Understanding How Google Views Paid Links

Peter Roesler, President - Web Marketing Pros

By Peter Roesler

President, Web Marketing Pros

googleOne problem faced by business owners who are doing their own SEO and marketing is that they are often tempted by link sharing or pay for content creation schemes that seem legitimate and fair but can quickly land them in trouble with Google and possibly even the Federal Trade Commission. As the FTC notes on their website, “If you advertising online, remember the rules and guidelines that protect consumers also help businesses by maintaining the credibility of the Internet as a marketing medium.” Google’s Matt Cutts recently released a video where he explained how Google determines what is a paid link when determining penalties for deceptive practices.

To explain briefly, the issue is backlinks. Business owners know that generating backlinks are good for SEO so they are often thinking of ways they can quickly increase the number of backlinks they have by paying some amount of money. The problem is that paying for backlinks is against the policies of Google since it’s deceptively trying to influence search results. This brings about the first form of paid link that Cutts discussed, where people pay directly for backlinks.

“Ninety-nine percent of the time it’s abundantly clear that these are links that are being bought and paid and sold and all that sort of stuff,” Cutts said in the video.

For those who are wondering how Google can tell, the answer probably (I don’t work for Google) has something to do with big data. There are patterns to the organic growth of a site that Google is undoubtedly very familiar with. If a site suddenly gains a large number of links from a particular site or if a particular site is giving an unusually high number of backlinks to multiple sites that formerly had very few, it would be “abundantly clear”, as Cutts said, what’s going on.

However, there are other forms of paid links that Google is also on the lookout for. Businesses often give things to bloggers or reviewers in order to sway their opinion or to get them to create content they otherwise wouldn’t create. Cutts video explains what Google is checking for when determining a paid link.

  1. Value of the Item
    The value of the item matters a lot when considering what is an acceptable gift. The pens and marketing materials given out by companies aren’t worth enough to sway the actions of people, so they aren’t usually counted. However, a business can’t slap a logo on a HDTV and then call it a marketing material. The value is what matters. Also, how close is the gift, product, or service to actual money?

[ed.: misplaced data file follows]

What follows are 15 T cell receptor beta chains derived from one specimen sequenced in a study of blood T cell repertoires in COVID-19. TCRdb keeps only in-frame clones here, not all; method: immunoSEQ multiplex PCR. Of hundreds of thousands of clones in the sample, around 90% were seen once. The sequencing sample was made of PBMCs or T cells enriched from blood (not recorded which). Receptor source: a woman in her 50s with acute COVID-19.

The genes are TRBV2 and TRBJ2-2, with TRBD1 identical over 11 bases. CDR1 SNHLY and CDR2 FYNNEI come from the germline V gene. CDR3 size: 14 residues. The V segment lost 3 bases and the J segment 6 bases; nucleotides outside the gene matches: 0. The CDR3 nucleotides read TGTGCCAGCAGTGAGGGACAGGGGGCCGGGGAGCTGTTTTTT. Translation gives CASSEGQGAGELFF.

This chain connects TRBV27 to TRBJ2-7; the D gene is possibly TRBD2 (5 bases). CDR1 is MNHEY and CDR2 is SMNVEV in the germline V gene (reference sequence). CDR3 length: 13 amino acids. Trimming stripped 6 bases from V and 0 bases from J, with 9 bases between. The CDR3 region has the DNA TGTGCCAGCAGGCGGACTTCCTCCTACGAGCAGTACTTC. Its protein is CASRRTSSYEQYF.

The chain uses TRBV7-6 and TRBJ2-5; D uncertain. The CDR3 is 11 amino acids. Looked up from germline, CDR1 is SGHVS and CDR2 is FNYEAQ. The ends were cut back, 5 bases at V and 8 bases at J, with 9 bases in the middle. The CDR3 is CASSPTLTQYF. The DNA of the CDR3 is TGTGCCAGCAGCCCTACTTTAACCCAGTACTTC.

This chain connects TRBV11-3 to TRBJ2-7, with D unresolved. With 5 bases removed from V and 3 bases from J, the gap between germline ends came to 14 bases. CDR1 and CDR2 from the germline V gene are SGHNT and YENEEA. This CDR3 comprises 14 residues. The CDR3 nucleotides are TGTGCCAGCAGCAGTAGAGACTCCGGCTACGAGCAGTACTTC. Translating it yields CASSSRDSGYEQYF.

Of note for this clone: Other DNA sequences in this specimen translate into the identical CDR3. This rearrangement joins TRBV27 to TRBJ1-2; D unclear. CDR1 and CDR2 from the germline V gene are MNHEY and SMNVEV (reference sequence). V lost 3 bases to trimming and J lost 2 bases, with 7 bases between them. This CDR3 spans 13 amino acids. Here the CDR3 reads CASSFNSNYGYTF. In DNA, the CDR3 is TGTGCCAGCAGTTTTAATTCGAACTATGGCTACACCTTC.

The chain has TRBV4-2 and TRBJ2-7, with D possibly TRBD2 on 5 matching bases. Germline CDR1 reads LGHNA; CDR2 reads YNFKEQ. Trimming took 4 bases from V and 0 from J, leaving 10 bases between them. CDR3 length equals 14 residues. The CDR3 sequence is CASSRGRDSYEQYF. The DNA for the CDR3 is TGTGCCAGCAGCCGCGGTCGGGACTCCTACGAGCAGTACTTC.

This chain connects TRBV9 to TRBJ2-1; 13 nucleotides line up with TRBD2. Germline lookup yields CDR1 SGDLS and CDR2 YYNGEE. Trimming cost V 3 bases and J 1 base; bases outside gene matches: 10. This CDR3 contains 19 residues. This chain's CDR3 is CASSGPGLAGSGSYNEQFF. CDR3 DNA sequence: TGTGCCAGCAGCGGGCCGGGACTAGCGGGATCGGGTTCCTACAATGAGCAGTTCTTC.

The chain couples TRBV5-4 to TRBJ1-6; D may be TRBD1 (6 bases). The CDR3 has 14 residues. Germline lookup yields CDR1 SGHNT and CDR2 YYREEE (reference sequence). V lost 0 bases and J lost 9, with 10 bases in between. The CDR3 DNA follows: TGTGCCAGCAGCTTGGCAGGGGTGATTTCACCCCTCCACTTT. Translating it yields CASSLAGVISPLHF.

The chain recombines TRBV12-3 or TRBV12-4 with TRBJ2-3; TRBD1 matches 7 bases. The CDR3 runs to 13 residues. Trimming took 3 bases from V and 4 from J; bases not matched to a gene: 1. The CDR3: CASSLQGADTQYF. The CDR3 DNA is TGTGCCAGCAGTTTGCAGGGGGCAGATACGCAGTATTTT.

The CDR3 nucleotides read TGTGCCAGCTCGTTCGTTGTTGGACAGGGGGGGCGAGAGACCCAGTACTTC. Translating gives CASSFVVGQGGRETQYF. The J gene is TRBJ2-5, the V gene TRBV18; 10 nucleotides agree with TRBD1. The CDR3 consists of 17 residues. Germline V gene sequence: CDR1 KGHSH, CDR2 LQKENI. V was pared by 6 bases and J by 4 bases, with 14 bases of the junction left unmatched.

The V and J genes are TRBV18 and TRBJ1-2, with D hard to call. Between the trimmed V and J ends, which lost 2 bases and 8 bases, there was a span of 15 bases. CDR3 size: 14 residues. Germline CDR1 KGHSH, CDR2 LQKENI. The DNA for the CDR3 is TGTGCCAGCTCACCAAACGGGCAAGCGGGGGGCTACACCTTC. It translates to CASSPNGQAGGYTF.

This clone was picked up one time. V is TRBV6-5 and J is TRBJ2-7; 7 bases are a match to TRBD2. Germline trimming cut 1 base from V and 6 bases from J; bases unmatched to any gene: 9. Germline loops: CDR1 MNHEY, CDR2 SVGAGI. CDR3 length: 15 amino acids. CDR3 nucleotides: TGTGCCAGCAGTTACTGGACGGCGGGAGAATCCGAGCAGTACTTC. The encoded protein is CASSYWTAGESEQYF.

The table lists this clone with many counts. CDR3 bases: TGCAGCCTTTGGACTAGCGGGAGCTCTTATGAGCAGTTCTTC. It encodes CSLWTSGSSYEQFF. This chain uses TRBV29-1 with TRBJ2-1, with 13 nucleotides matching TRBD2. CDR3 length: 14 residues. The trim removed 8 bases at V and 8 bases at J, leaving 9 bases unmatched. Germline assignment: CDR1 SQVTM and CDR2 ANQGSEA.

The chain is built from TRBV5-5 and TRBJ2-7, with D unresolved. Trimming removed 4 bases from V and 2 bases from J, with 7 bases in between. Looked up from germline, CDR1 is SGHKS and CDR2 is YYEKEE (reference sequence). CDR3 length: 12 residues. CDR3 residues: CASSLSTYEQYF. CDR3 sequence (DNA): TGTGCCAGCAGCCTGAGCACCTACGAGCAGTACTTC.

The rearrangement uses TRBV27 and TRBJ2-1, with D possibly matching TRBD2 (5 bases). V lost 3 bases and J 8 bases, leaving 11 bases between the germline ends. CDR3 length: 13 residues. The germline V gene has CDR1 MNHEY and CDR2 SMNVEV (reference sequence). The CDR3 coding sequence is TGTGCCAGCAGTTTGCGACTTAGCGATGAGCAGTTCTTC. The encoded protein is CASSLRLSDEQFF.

2. Loan vs. Gift
    Many businesses loan expensive products to reviewers so they can use the product for review without paying for it. This is perfectly fine, but giving the product to the reviewer as a gift would be viewed as an attempt to sway their opinion. Telling a car reviewer to test drive a BMW for 30 days and then give it back is fine, but saying they could keep the car after the 30 days is akin to bribery.

    As Cutts explained, “If somebody’s giving you a review copy, and you have to return it, that a relatively well-respected thing where people understand, ‘OK I’m trying this out (I’m a gadget reviewer or whatever) and then see if I like this camera, but I do have to send it back.’ Whereas if someone sends you a camera and said, ‘you know what, keep it,’ that’s something that’s much closer to material compensation in our opinion.

  1. Intended Audience
    Somewhat surprisingly, Google also checks the intended audience and the intention of the gift. If a product would be marketed to a different group of people, but a large amount of links are coming from trial users who are proxy backlink buyers, that would be something Google watches for.

  2. Shock Value
    Cutts noted that there are some circumstances where free gifts are expected. For example, movie reviewers are often given free tickets. However, if a movie reviewer was given something shocking, like a car, that would be a payment by Google’s standard.

All of this speaks to a point made in an earlier article on this blog, that though there are a bunch of creative ways to try to skirt Google’s algorithm, the search giant is onto these schemes for the most part, and they will only work for a short period of time before it ends up getting sites penalized. A good and ethical content marketing and SEO strategy is the only acceptable way to try to increase a business’s search engine rankings.

 


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